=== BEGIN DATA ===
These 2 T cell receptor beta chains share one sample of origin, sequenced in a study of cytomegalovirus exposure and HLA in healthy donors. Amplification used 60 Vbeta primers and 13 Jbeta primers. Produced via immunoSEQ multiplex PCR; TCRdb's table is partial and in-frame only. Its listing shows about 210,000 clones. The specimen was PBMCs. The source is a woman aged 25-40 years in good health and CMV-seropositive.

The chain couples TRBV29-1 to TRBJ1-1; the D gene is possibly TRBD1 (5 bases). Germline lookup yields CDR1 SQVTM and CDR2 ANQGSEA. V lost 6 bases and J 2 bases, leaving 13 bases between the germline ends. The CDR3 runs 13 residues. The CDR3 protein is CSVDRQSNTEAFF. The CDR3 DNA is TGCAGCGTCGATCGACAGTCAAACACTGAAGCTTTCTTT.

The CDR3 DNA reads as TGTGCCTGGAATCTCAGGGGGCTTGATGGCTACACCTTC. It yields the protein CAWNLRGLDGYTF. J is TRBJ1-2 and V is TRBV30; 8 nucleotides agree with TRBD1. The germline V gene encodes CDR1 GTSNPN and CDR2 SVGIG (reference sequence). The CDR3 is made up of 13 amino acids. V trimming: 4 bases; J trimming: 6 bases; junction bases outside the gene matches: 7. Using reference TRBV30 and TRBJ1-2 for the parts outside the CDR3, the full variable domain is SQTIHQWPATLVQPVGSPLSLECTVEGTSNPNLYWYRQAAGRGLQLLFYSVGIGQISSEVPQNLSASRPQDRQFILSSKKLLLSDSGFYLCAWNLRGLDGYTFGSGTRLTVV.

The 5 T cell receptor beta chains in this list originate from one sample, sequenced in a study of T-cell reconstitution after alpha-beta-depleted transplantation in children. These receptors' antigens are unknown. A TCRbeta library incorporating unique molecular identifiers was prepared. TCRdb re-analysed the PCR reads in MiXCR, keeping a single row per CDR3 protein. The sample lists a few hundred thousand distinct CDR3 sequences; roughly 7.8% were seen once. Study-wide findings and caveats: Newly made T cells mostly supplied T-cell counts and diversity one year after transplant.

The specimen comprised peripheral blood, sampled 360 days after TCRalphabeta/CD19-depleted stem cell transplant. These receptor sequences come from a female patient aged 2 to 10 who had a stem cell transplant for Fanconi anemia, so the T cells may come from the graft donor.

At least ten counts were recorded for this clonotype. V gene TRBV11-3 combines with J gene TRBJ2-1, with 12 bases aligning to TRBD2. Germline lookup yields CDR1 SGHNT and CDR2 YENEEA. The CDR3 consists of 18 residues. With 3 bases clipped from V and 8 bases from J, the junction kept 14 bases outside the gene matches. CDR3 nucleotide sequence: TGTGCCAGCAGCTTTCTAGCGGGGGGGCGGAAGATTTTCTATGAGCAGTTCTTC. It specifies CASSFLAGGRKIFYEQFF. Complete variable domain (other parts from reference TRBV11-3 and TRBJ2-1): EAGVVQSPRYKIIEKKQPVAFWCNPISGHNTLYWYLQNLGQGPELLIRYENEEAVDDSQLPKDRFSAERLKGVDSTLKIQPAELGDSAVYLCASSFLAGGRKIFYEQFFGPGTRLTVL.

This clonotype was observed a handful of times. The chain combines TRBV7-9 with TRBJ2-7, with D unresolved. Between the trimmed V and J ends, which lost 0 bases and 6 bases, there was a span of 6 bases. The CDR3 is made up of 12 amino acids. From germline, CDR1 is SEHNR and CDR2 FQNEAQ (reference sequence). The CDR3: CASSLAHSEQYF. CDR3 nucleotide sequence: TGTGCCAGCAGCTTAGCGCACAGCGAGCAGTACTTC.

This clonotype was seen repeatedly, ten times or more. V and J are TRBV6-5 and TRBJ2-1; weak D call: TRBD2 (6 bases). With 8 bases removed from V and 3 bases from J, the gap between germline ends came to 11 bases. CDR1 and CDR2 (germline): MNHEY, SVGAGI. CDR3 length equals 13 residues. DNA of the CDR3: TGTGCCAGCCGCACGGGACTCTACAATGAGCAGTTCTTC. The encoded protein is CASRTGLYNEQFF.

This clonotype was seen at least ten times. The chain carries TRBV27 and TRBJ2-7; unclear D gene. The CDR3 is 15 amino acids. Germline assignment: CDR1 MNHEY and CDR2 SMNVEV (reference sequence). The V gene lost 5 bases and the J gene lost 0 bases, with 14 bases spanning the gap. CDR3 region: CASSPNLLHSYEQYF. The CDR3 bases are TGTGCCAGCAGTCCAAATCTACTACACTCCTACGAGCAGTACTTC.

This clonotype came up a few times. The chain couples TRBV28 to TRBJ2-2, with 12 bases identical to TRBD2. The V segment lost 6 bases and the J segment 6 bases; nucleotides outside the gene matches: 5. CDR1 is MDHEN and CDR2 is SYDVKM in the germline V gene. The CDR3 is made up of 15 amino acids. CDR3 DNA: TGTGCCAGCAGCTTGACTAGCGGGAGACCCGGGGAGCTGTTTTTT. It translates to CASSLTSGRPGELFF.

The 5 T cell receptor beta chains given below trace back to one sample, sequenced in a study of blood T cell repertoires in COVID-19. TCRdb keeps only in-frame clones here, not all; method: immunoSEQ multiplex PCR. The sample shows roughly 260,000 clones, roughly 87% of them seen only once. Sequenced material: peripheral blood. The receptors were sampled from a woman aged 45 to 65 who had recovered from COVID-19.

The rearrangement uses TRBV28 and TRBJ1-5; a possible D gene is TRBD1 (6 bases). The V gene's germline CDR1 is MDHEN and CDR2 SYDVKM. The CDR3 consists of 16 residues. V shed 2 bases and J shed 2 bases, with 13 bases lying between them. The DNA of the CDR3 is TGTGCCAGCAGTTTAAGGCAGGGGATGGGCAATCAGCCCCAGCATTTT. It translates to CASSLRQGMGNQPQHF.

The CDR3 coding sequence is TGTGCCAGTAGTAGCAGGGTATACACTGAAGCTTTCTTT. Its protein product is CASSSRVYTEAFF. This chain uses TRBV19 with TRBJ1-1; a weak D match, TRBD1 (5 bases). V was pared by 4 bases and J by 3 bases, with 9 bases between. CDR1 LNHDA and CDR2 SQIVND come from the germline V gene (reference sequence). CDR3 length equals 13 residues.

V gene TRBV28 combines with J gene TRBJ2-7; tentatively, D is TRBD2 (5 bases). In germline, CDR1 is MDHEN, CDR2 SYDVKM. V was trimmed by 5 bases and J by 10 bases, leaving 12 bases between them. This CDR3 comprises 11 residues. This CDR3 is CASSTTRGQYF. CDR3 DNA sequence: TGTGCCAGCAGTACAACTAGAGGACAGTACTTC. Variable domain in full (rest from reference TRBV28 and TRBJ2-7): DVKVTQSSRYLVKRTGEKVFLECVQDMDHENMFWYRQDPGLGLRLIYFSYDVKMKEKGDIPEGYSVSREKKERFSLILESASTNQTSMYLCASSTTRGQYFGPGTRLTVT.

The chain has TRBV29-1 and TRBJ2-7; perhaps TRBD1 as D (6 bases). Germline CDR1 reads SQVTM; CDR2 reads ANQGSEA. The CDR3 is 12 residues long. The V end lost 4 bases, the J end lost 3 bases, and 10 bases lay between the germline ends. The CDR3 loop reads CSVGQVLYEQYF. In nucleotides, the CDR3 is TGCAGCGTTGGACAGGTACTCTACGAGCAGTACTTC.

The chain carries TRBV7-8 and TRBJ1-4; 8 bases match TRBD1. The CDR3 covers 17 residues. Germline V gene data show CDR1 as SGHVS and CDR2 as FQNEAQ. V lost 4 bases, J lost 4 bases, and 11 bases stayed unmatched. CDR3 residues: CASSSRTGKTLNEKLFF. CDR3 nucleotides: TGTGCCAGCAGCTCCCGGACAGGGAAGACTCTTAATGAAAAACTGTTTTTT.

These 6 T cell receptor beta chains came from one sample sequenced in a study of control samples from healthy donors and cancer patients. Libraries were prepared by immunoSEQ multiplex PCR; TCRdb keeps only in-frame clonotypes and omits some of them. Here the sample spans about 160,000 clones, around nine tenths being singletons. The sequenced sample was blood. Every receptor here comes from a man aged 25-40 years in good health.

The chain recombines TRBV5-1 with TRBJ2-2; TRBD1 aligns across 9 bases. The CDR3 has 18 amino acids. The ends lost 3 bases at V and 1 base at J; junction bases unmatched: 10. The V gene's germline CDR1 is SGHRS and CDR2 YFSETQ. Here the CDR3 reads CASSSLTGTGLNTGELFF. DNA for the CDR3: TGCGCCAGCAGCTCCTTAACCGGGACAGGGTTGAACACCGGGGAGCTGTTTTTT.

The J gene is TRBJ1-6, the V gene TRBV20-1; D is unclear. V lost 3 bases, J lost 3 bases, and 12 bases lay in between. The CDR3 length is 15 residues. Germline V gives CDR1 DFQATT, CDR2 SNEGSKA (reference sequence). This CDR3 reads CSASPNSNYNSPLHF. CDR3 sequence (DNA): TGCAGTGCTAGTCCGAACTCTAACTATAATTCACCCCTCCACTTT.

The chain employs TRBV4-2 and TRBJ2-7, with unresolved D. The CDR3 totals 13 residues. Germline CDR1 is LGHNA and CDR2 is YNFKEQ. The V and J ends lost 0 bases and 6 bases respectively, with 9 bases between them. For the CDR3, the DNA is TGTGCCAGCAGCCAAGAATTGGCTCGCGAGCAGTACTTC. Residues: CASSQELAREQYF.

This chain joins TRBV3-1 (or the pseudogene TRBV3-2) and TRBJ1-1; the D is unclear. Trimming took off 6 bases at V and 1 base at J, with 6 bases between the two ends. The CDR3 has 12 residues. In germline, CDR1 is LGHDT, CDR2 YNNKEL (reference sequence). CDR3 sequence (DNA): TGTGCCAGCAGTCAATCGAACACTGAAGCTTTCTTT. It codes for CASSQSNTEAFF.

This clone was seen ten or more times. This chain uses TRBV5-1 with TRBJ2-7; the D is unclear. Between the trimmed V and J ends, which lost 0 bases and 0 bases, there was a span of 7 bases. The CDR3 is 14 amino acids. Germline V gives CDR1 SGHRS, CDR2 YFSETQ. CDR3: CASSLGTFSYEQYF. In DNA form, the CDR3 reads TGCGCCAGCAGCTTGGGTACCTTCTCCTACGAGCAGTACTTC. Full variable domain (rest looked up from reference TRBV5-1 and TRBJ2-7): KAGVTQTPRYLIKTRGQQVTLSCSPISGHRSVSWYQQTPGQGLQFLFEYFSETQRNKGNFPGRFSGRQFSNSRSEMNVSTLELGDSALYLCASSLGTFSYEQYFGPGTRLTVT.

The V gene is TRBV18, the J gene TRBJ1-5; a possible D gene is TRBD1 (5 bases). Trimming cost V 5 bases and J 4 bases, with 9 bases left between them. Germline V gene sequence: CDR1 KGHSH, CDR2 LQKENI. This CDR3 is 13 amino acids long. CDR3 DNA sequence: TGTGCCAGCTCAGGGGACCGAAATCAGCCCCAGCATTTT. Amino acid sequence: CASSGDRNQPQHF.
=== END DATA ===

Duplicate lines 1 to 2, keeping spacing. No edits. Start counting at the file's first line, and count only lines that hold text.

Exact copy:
These 2 T cell receptor beta chains share one sample of origin, sequenced in a study of cytomegalovirus exposure and HLA in healthy donors. Amplification used 60 Vbeta primers and 13 Jbeta primers. Produced via immunoSEQ multiplex PCR; TCRdb's table is partial and in-frame only. Its listing shows about 210,000 clones. The specimen was PBMCs. The source is a woman aged 25-40 years in good health and CMV-seropositive.

The chain couples TRBV29-1 to TRBJ1-1; the D gene is possibly TRBD1 (5 bases). Germline lookup yields CDR1 SQVTM and CDR2 ANQGSEA. V lost 6 bases and J 2 bases, leaving 13 bases between the germline ends. The CDR3 runs 13 residues. The CDR3 protein is CSVDRQSNTEAFF. The CDR3 DNA is TGCAGCGTCGATCGACAGTCAAACACTGAAGCTTTCTTT.